At Wimbledon, empire strikes back Henman wins a page in Brit success story

June 26, 1996|By Sandra McKee | Sandra McKee,SUN STAFF

WIMBLEDON, England -- Sitting in the players' box, coach David Felgate was just about as miserable as they come. His player, Tim Henman, had more or less choked after taking a two-set lead over No. 5 seed Yevgeny Kafelnikov and was down a break in the fifth set. So Felgate did the logical thing. He started thinking about what he and Henman were going to have to start working on to improve his game.

"Frankly," said Felgate, "I thought Wimbledon was over."

But Wimbledon was not over. The full house that raptly watched Henman at Centre Court refused to let it be over.

The fans had sat, as if chained to their seats, for nearly 3 1/2 hours. In that time, they saw Henman, England's No. 1 player, take his two-set lead, waste three break points in the third set, get wiped out in a tiebreaker, lose the fourth set and get broken in the first game of the fifth.

And in the ninth game of that last set, it would get even worse before it got better. Henman faced two match points. He fought them off with back-to-back aces. Then the crowd's boisterous support and his own will earned him consecutive breaks and a 7-6 (8-6), 6-3, 6-7 (2-7), 4-6, 7-5 victory.

"Losing double match point, I feel a little bit frustrated," said Kafelnikov, the French Open champion. "But I think we played a pretty entertaining match. I just couldn't put it away and Tim did. He'll be a British hero tomorrow."

Henman, the 20-year-old who was tossed out of Wimbledon last year for hitting a ball in anger that accidentally struck a ball girl, gained the second round. He will play fellow Brit Danny Sapsford on Court No. 1 today.

"It sort of all turned around very quickly," said Henman, who is ranked 62nd in the world. "You know, I had opportunities in the third at 0-40 on his serve and 0-40 in the fourth and I couldn't take advantage. I could kind of feel the pressure was on me and when I couldn't get to the finish line, self-doubt started to creep in. . . .

"But finally, in the fifth, I saved those two match points and then the crowd was absolutely phenomenal. They were a great help. And then I started taking my chances because I felt I had nothing to lose and I was able to get those two breaks to win. I may not be showing it, but I'm awfully happy. It's just that it kind of turned all at once."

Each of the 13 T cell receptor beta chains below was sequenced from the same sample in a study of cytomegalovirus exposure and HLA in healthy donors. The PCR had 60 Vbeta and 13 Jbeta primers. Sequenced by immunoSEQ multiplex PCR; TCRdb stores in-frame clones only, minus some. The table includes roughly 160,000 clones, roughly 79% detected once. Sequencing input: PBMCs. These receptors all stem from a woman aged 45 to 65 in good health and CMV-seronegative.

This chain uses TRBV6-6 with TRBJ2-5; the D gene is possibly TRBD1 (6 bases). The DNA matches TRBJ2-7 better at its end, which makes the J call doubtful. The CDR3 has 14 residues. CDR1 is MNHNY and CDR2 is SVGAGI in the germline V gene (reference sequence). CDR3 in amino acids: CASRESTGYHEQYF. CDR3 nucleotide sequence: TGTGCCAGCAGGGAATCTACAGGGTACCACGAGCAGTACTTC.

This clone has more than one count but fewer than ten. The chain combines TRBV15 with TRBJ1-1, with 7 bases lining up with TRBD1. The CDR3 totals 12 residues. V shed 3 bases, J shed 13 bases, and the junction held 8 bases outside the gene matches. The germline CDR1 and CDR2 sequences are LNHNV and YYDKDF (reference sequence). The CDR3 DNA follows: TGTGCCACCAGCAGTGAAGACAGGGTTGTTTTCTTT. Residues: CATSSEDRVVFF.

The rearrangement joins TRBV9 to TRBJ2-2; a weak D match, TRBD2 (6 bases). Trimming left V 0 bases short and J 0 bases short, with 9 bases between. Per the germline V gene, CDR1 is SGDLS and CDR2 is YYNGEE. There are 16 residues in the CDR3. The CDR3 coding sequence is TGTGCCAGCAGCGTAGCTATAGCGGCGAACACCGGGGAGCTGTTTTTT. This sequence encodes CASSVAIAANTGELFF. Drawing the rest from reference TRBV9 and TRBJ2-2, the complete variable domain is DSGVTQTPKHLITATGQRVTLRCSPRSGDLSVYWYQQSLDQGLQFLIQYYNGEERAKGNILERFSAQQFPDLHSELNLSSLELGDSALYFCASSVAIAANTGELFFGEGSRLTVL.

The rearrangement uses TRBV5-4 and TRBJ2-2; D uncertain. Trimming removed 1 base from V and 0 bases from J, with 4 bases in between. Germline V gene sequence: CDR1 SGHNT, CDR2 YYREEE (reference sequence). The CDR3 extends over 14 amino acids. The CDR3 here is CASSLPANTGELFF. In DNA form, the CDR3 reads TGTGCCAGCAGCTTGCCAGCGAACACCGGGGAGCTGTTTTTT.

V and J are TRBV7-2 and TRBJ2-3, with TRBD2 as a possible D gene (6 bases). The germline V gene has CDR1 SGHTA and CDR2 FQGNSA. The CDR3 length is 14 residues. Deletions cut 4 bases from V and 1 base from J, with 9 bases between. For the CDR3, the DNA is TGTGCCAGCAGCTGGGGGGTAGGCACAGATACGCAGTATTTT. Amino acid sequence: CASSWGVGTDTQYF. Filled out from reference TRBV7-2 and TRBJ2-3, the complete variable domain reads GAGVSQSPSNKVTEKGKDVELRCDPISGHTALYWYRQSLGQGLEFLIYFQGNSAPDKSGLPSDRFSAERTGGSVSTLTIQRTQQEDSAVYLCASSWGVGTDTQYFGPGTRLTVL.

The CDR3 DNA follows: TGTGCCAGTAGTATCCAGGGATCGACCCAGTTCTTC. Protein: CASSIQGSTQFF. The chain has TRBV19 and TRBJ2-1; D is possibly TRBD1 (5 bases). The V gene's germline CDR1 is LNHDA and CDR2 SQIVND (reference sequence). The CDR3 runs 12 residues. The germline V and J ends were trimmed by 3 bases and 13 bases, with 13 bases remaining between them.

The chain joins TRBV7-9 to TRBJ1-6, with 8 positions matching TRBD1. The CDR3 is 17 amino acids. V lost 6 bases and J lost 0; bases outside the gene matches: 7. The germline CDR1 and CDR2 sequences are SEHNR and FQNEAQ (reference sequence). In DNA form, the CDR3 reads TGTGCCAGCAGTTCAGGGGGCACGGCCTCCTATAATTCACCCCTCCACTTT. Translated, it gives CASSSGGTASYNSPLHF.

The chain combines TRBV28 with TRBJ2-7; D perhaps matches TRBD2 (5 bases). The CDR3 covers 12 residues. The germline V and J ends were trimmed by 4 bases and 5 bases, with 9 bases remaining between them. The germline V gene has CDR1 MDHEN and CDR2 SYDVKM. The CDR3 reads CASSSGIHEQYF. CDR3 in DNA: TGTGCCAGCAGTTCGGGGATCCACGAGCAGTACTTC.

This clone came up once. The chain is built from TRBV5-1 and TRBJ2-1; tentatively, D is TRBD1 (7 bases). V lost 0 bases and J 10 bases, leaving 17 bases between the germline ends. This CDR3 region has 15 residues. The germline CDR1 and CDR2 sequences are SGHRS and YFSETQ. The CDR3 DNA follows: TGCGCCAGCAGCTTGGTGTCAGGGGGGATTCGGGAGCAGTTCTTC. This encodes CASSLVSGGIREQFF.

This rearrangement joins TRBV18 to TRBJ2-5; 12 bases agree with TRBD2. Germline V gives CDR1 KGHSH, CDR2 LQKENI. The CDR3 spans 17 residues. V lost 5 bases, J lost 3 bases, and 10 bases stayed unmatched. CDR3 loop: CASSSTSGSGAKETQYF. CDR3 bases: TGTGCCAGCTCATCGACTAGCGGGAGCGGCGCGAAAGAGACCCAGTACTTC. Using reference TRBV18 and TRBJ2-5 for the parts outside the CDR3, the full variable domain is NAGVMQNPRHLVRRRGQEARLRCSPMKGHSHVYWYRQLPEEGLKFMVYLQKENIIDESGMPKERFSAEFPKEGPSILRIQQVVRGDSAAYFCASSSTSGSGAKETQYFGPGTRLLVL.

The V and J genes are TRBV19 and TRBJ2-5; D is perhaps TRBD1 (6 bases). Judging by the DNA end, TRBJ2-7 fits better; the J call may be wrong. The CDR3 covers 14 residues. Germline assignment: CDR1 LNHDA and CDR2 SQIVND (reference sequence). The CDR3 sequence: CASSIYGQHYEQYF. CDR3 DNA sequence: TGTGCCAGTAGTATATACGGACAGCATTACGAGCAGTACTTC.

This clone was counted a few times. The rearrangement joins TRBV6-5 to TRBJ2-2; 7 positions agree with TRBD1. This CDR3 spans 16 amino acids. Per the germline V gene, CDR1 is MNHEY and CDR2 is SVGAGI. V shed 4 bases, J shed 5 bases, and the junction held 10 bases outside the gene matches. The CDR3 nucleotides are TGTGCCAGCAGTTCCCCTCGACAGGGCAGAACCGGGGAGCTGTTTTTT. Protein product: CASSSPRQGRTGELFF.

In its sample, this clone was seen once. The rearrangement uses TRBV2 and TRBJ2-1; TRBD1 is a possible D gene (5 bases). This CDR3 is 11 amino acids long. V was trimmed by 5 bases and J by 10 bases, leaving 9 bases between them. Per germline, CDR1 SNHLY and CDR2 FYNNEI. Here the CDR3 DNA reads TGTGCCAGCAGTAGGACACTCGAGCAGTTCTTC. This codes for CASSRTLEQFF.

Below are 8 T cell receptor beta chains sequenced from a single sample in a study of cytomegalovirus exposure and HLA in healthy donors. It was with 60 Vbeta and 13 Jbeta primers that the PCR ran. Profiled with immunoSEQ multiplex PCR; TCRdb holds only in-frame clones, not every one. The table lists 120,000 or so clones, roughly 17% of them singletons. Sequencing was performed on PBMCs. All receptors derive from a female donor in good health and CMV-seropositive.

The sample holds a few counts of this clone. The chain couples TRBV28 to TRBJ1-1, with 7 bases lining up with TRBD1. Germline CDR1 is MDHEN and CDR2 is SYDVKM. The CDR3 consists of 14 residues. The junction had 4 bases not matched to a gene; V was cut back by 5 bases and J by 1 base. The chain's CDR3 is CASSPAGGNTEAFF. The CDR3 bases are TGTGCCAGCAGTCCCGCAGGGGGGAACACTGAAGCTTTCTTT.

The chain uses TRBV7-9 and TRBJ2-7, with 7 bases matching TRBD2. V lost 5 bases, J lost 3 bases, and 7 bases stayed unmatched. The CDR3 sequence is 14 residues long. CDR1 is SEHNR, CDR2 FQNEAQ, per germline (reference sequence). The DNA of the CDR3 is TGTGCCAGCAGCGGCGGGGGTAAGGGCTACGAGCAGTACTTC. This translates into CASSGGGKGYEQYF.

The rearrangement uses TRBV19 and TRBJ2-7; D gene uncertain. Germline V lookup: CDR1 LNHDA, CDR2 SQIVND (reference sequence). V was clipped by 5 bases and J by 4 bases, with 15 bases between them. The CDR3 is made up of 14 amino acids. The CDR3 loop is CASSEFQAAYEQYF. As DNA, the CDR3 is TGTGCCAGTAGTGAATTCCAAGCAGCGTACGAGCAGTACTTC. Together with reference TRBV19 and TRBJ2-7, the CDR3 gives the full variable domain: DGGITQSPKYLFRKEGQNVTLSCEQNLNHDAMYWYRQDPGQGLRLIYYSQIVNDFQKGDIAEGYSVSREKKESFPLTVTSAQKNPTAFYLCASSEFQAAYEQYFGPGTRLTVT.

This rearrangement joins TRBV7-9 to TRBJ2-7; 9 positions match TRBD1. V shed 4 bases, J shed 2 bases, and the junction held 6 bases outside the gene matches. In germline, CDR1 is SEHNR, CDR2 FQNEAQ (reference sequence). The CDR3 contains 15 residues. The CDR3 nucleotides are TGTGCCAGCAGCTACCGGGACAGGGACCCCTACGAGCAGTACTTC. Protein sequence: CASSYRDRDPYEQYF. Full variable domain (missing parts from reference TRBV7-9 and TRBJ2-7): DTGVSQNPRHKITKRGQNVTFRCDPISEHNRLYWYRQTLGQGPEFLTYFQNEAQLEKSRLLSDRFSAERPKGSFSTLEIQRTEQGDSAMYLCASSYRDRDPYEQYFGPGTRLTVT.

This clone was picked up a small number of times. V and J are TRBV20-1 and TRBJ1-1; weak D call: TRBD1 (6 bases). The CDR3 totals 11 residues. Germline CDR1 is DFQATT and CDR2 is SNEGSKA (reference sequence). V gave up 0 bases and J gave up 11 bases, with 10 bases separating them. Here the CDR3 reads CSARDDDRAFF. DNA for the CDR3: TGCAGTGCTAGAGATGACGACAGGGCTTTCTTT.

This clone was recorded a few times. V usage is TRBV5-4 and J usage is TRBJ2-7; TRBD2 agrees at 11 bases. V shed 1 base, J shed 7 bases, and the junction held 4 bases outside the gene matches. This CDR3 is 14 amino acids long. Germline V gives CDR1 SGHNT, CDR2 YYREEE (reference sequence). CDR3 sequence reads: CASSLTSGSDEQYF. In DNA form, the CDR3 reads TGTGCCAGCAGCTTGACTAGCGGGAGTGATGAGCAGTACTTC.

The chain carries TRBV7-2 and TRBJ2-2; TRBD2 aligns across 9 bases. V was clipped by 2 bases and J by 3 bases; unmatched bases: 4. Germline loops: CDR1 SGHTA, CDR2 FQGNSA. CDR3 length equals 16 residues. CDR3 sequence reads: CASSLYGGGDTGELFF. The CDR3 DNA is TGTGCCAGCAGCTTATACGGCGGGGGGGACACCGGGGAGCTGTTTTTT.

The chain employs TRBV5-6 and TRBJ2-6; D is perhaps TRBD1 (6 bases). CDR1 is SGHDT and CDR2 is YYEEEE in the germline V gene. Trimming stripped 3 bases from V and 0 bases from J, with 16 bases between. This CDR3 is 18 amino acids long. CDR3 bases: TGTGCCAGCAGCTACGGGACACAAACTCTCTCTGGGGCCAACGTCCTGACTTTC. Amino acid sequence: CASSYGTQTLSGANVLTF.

The same might be said of English sport, in general, making one wonder if, perhaps, God really is an Englishman. How else to explain what has been going on in this country of late?

The country is awash in an athletic euphoria of unbelievable proportions. The English soccer team, not given a chance in the European championships, is in the semifinals tonight against Germany. And seven of 10 English players have advanced to the second round at Wimbledon.

As far as tennis goes, it's the first time in 20 years that has happened.

"This is absolutely brilliant," said England's Greg Rusedski, who advanced yesterday with a 7-6 (7-4), 7-6 (7-5), 6-2 victory over Daniel Nestor of Canada.

"With Tim going through, that equals our best ever performance in the modern era. Maybe it's the football that's inspiring us. Who knows? But we've all got such a positive attitude right now. We all want to do well and we all want to prove who is the best British player."

Joining Henman and Rusedski in celebrating yesterday were Mark Petchey, a 1-6, 6-2, 6-4, 7-6 (13-11) winner over Leander Paes; Luke Milligan, playing his first match here, who turned in a stunning, 4-6, 6-1, 2-6, 7-5, 6-4 victory over Jonas Bjorkman, and Sapsford, who had failed to win a match in four previous Wimbledon first-round singles tries, five qualifying attempts and two appearances in the junior competition, but won yesterday over Peter Tramacchi, 7-5, 6-4, 6-3.

Chris Wilkinson and Colin Beecher advanced Monday.

"This win exorcises the Wimbledon demon," Sapsford said after his victory. "I was thinking about quitting tennis . . . but this makes all the hard work worthwhile, and there is a great feeling in British men's tennis at the moment."

Felgate, who besides coaching Henman manages the English men's team's physical training, can vouch for that.

"This has been a [fine] effort," said Felgate. "Tim, you could see him grow today. You could see he was self-possessed and at the end he was able to make the big play."

Seeds of upset

Only three of the top eight men's seeds are alive after first-round play at Wimbledon, an open-era record:


Seed .. .. .. .. .. .. .. .. .. ... .... ..How

1. Pete Sampras .. .. .. .. .. .. .. ..def. Richey

.. .. .. .. .. .. .. .. .. .. ...Reneberg in 4 sets

2. Boris Becker .. .. .. .. .. .def. Jean-Philippe

.. .. .. .. .. .. .. .. .. .. .. Fleurian in 3 sets

4. Goran Ivanisevic .. .. .. ....def. David Nainkin

.. .. .. .. .. .. .. .. .. .. .. .. .. 3 sets


3. Andre Agassi .. .. .. .. .. ..lost to Doug Flach

.. .. .. .. .. .. .. .. .. .. .. .. .. 4 sets

5. Yevgeny Kafelnikov .. .. .. ..lost to Tim Henman

.. .. .. .. .. .. .. .. .. .. .. .. .. 5 sets

6. Michael Chang .. .. .. .. lost to Alberto Costa

.. .. .. .. .. .. .. .. .. .. .. .. . . in 4 sets

7. Thomas Muster .. .. .. .. ...withdrew because of

.. .. .. .. .. .. .. .. .. .. .. .. ...thigh injury

8. Jim Courier .. .. .. .. ..lost to Jonathan Stark

.. .. .. .. .. .. .. .. .. .. .. .. .. 4 sets

Pub Date: 6/26/96

Baltimore Sun Articles
Please note the green-lined linked article text has been applied commercially without any involvement from our newsroom editors, reporters or any other editorial staff.